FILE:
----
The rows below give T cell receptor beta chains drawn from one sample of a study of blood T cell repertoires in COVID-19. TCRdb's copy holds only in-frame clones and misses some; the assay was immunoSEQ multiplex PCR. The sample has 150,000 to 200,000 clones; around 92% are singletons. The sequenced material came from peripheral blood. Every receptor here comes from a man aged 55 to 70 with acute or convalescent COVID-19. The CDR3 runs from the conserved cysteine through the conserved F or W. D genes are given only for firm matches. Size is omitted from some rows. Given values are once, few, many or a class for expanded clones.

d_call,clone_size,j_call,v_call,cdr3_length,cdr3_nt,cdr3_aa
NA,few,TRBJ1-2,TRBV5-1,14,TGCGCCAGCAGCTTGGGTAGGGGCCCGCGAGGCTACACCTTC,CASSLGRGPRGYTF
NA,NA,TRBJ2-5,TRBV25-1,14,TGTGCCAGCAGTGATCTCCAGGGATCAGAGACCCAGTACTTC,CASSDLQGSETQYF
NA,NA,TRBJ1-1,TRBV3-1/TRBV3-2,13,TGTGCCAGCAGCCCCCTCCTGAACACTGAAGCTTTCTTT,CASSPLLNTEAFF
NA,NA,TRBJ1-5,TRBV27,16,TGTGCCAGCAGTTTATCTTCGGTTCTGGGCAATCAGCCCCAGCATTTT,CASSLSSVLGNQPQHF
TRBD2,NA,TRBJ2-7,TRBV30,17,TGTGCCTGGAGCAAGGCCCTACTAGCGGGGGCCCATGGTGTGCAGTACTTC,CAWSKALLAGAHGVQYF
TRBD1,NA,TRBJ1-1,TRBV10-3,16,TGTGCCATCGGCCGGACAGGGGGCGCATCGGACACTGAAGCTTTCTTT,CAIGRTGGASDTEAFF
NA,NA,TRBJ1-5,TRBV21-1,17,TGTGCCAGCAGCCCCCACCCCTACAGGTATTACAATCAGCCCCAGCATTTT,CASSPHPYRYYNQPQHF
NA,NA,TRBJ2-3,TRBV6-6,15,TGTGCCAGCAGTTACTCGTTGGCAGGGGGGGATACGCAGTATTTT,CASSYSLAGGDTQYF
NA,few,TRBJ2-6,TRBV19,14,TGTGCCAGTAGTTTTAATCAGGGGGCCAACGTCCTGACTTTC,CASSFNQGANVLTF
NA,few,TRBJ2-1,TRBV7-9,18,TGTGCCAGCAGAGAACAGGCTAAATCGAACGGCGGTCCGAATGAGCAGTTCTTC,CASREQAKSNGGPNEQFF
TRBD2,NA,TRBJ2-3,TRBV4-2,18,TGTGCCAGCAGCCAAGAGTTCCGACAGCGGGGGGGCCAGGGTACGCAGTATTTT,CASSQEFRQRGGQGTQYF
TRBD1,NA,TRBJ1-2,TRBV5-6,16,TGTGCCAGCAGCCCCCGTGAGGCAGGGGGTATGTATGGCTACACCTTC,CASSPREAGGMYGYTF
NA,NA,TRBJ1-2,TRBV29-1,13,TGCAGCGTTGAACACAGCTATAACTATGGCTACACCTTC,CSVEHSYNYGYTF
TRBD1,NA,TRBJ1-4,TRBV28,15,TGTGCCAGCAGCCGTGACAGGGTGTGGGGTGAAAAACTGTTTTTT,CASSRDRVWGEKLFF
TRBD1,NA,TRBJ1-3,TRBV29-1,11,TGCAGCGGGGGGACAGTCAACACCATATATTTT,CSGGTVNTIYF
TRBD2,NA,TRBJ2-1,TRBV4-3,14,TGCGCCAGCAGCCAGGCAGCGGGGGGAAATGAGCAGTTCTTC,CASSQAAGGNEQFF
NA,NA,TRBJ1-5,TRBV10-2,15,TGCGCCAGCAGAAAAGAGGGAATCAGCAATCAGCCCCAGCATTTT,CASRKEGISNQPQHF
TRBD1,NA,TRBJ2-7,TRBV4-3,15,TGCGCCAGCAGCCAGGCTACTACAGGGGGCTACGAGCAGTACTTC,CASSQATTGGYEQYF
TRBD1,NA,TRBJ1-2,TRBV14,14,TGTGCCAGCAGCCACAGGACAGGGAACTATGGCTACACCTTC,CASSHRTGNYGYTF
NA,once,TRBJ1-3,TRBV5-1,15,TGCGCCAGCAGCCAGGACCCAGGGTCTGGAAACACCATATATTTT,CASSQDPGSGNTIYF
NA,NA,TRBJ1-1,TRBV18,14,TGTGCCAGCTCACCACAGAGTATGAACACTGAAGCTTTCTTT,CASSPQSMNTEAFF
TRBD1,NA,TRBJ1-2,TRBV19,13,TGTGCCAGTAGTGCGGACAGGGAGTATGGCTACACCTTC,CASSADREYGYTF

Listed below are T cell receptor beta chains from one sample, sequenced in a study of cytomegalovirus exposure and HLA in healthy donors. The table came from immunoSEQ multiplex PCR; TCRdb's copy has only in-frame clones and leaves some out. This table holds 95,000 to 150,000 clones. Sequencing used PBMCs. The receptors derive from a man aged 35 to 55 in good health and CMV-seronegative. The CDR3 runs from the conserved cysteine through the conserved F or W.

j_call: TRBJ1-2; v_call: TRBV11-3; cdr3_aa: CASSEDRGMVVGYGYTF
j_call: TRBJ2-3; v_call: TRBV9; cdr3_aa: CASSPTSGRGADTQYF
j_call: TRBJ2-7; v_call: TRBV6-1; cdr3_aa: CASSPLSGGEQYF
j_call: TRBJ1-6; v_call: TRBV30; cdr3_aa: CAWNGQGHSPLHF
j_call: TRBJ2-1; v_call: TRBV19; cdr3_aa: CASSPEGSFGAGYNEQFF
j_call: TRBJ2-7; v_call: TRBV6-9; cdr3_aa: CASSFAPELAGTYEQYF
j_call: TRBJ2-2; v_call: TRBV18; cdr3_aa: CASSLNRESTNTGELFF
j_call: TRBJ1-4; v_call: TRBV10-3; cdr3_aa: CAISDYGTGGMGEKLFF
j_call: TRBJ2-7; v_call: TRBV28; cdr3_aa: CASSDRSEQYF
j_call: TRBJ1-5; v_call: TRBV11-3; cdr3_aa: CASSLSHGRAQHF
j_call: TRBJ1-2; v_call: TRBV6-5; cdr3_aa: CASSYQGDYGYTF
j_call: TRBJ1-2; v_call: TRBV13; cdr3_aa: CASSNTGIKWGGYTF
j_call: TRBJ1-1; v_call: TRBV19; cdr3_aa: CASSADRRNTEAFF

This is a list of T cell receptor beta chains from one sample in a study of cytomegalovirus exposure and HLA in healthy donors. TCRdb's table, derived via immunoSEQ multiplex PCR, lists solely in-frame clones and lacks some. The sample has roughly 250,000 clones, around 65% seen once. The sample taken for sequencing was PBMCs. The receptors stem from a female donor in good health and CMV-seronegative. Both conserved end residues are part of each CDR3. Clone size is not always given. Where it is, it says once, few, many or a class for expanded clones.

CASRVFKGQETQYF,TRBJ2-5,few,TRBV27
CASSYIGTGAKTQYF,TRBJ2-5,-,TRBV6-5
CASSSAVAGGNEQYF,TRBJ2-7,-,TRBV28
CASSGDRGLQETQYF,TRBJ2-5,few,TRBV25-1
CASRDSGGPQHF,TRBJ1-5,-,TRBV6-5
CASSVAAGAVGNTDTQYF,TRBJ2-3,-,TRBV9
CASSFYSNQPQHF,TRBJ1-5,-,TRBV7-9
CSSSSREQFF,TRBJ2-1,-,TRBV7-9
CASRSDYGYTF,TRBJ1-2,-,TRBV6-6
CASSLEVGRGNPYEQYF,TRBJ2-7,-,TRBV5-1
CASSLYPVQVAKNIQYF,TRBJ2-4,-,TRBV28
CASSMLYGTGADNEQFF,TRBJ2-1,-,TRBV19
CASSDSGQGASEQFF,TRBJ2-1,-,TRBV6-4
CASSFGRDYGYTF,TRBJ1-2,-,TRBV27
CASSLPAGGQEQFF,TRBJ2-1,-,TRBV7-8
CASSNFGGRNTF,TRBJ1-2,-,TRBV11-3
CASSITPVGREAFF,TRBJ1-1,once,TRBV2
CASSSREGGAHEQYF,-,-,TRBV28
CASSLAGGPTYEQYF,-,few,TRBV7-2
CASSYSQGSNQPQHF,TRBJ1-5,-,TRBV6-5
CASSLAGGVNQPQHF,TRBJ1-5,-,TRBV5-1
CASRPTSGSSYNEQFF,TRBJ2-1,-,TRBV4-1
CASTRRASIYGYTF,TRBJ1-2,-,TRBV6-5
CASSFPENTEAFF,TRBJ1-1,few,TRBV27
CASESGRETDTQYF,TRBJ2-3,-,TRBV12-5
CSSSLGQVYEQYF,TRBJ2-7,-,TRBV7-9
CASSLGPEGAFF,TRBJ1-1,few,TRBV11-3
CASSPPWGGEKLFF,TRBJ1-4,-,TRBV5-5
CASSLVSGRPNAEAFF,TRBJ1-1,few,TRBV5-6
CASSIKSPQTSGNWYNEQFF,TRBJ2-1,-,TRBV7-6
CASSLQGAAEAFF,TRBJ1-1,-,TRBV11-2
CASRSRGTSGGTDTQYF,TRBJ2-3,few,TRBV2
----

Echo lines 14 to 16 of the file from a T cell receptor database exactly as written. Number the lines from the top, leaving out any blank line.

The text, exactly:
TRBD1,NA,TRBJ1-2,TRBV5-6,16,TGTGCCAGCAGCCCCCGTGAGGCAGGGGGTATGTATGGCTACACCTTC,CASSPREAGGMYGYTF
NA,NA,TRBJ1-2,TRBV29-1,13,TGCAGCGTTGAACACAGCTATAACTATGGCTACACCTTC,CSVEHSYNYGYTF
TRBD1,NA,TRBJ1-4,TRBV28,15,TGTGCCAGCAGCCGTGACAGGGTGTGGGGTGAAAAACTGTTTTTT,CASSRDRVWGEKLFF